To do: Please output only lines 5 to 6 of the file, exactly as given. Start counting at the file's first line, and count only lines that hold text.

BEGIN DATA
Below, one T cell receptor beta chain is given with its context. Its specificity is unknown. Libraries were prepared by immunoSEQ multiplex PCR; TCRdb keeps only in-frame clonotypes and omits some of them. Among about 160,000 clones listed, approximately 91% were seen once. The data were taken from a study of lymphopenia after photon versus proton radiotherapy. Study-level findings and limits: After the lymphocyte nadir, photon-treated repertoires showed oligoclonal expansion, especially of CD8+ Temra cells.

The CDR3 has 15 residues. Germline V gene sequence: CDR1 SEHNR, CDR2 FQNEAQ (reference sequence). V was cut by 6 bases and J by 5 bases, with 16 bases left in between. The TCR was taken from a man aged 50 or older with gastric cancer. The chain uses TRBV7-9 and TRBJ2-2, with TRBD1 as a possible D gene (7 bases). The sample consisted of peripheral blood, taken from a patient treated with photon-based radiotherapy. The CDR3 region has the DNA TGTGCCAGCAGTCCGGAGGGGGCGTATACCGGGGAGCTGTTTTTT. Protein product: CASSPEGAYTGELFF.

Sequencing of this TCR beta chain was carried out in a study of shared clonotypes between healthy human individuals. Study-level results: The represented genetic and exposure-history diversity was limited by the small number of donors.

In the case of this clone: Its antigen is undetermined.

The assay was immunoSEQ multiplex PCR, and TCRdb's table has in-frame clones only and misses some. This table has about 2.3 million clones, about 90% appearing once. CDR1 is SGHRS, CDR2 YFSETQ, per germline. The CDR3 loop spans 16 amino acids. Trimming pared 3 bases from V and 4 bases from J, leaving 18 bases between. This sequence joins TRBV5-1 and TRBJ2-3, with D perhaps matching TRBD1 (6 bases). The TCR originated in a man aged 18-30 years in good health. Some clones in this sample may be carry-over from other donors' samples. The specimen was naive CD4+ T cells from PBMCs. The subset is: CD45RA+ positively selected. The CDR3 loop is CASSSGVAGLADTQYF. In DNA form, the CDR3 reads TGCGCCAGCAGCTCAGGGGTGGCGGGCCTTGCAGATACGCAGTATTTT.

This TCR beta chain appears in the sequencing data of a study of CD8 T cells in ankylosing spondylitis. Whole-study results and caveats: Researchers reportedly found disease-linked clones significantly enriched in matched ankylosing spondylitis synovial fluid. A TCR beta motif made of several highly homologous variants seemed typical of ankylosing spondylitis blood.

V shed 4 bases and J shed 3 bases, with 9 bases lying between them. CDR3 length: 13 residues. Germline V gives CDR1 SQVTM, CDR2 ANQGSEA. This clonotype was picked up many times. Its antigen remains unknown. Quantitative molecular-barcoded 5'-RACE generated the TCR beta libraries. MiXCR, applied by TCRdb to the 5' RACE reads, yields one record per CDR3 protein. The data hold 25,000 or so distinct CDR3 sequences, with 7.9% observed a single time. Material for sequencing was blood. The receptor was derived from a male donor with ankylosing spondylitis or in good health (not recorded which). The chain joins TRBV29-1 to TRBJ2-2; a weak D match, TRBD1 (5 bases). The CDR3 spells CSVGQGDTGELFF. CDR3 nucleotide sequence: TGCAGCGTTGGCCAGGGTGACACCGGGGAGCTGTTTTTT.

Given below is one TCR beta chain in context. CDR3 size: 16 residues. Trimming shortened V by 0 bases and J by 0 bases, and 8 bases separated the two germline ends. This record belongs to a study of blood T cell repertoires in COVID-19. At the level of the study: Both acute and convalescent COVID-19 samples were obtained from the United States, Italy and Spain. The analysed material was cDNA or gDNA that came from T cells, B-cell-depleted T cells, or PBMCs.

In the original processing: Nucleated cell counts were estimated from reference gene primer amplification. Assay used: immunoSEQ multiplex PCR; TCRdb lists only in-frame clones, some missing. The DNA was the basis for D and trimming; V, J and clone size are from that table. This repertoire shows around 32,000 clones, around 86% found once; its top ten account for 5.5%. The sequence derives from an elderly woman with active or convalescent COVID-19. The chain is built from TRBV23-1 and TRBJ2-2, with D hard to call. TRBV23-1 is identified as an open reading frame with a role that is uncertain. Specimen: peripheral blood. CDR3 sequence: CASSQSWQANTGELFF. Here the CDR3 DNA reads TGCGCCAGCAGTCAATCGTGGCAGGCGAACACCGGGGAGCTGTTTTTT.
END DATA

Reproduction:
The assay was immunoSEQ multiplex PCR, and TCRdb's table has in-frame clones only and misses some. This table has about 2.3 million clones, about 90% appearing once. CDR1 is SGHRS, CDR2 YFSETQ, per germline. The CDR3 loop spans 16 amino acids. Trimming pared 3 bases from V and 4 bases from J, leaving 18 bases between. This sequence joins TRBV5-1 and TRBJ2-3, with D perhaps matching TRBD1 (6 bases). The TCR originated in a man aged 18-30 years in good health. Some clones in this sample may be carry-over from other donors' samples. The specimen was naive CD4+ T cells from PBMCs. The subset is: CD45RA+ positively selected. The CDR3 loop is CASSSGVAGLADTQYF. In DNA form, the CDR3 reads TGCGCCAGCAGCTCAGGGGTGGCGGGCCTTGCAGATACGCAGTATTTT.

This TCR beta chain appears in the sequencing data of a study of CD8 T cells in ankylosing spondylitis. Whole-study results and caveats: Researchers reportedly found disease-linked clones significantly enriched in matched ankylosing spondylitis synovial fluid. A TCR beta motif made of several highly homologous variants seemed typical of ankylosing spondylitis blood.